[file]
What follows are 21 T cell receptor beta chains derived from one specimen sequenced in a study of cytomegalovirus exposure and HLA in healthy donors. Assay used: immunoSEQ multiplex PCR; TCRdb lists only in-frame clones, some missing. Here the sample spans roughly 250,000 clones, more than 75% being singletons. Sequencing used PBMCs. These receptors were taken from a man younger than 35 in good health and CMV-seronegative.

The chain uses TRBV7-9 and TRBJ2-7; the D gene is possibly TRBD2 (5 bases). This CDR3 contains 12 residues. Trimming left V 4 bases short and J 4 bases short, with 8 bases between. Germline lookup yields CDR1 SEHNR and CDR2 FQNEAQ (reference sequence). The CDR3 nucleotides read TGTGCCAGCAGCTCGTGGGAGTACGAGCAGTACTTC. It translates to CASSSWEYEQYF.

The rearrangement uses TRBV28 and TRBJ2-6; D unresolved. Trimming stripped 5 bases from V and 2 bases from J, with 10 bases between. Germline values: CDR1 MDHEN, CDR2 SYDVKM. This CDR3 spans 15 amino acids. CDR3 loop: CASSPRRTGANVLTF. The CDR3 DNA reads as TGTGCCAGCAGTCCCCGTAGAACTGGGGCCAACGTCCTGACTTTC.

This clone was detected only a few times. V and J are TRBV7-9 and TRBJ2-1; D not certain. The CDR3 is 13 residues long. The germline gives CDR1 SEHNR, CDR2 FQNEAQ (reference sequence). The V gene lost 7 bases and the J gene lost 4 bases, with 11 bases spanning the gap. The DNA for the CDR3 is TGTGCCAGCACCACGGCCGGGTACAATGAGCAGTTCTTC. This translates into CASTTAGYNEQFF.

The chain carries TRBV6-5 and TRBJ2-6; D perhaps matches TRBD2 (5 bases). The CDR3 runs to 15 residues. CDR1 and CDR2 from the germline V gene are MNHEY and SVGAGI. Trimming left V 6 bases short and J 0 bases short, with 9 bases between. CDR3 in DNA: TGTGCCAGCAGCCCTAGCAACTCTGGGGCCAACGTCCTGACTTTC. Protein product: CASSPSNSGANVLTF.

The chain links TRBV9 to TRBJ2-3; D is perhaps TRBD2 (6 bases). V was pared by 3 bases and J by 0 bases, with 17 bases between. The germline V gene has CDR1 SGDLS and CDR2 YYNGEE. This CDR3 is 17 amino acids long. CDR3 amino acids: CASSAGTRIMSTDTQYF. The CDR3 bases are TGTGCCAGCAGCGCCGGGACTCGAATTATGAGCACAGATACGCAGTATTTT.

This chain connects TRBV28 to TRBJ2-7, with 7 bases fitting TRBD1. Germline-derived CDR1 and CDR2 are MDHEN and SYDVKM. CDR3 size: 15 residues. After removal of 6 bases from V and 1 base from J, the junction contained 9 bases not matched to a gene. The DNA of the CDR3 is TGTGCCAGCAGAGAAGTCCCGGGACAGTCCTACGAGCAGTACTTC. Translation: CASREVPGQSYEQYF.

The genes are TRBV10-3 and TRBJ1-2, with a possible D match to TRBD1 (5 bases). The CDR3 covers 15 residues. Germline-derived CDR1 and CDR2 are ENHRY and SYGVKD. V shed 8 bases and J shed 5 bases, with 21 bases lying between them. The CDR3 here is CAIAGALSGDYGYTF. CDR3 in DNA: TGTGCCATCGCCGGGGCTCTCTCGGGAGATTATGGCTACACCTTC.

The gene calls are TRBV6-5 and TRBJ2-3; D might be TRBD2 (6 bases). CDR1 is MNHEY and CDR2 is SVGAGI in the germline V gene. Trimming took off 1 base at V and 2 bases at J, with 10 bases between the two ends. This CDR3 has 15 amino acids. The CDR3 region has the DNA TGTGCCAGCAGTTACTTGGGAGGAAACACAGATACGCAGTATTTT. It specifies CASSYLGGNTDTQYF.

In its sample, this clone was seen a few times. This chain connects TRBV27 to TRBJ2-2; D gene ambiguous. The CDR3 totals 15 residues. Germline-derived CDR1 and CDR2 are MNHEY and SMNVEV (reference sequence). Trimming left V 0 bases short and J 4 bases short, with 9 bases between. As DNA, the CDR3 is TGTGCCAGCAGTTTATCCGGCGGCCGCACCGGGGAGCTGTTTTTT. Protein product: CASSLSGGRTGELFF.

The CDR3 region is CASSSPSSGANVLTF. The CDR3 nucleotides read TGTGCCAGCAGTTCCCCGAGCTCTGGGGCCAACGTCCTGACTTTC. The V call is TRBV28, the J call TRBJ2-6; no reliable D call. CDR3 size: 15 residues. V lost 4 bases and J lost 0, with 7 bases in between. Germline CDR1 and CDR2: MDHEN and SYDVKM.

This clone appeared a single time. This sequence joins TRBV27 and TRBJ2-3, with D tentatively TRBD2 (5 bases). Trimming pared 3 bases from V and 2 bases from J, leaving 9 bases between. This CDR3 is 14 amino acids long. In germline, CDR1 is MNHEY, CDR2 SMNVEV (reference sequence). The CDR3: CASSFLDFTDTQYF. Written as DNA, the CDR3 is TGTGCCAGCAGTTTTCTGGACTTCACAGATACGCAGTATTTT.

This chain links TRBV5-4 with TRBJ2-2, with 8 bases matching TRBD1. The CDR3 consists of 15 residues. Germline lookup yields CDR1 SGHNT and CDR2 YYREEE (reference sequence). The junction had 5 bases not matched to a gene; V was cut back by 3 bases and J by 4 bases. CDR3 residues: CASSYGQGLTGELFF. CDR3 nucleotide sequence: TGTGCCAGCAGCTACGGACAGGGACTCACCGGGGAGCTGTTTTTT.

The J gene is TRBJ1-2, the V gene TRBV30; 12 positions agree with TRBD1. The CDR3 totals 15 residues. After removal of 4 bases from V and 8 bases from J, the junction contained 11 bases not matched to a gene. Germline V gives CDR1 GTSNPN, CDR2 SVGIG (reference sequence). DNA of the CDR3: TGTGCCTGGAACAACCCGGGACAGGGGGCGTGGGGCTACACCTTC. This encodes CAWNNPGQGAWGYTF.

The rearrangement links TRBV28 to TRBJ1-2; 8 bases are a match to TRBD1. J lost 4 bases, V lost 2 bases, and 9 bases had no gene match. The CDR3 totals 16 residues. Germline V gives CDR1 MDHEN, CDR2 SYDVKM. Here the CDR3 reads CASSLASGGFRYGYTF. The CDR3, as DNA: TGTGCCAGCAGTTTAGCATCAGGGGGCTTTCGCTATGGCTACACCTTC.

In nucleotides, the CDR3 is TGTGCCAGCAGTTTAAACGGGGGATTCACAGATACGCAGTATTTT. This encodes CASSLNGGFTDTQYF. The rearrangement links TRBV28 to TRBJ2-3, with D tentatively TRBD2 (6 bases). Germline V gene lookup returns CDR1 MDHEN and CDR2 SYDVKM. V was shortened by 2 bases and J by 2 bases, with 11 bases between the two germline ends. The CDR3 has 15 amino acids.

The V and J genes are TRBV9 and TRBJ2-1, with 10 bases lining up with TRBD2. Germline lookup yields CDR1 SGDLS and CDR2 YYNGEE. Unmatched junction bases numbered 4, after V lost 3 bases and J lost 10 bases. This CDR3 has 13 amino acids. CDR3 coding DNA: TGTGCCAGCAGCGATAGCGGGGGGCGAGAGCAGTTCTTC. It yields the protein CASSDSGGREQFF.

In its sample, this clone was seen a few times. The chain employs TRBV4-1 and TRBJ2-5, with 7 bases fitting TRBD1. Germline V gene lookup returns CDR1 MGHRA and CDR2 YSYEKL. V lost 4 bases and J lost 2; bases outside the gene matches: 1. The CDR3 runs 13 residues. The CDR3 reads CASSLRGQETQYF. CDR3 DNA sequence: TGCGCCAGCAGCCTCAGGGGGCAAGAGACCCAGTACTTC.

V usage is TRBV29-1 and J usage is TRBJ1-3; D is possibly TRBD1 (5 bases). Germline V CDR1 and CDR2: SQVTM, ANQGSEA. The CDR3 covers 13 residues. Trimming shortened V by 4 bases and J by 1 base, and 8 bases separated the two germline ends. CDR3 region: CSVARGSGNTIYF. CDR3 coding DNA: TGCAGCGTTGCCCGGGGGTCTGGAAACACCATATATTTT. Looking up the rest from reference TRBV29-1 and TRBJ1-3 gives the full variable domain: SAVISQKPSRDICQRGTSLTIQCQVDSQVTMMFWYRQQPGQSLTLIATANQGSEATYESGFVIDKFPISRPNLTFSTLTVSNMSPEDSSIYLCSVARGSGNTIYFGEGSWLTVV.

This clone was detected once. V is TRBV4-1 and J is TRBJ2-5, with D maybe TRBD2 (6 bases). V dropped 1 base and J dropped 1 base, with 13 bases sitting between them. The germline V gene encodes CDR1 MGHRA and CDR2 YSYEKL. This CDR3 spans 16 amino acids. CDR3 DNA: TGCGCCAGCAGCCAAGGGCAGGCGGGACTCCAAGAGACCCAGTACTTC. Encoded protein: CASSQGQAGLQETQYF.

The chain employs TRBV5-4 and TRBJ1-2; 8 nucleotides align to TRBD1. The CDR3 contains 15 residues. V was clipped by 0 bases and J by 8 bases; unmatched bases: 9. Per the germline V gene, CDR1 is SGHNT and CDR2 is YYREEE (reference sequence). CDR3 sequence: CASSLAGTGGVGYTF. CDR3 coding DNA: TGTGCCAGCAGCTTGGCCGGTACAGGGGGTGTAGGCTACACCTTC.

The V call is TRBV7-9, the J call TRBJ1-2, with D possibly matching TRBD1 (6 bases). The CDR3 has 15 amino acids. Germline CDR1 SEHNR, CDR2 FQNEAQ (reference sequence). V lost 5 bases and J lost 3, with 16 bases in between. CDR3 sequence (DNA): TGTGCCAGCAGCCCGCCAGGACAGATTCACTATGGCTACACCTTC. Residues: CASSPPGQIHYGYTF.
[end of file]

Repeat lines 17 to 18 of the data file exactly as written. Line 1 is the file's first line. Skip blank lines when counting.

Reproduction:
The V and J genes are TRBV9 and TRBJ2-1, with 10 bases lining up with TRBD2. Germline lookup yields CDR1 SGDLS and CDR2 YYNGEE. Unmatched junction bases numbered 4, after V lost 3 bases and J lost 10 bases. This CDR3 has 13 amino acids. CDR3 coding DNA: TGTGCCAGCAGCGATAGCGGGGGGCGAGAGCAGTTCTTC. It yields the protein CASSDSGGREQFF.

In its sample, this clone was seen a few times. The chain employs TRBV4-1 and TRBJ2-5, with 7 bases fitting TRBD1. Germline V gene lookup returns CDR1 MGHRA and CDR2 YSYEKL. V lost 4 bases and J lost 2; bases outside the gene matches: 1. The CDR3 runs 13 residues. The CDR3 reads CASSLRGQETQYF. CDR3 DNA sequence: TGCGCCAGCAGCCTCAGGGGGCAAGAGACCCAGTACTTC.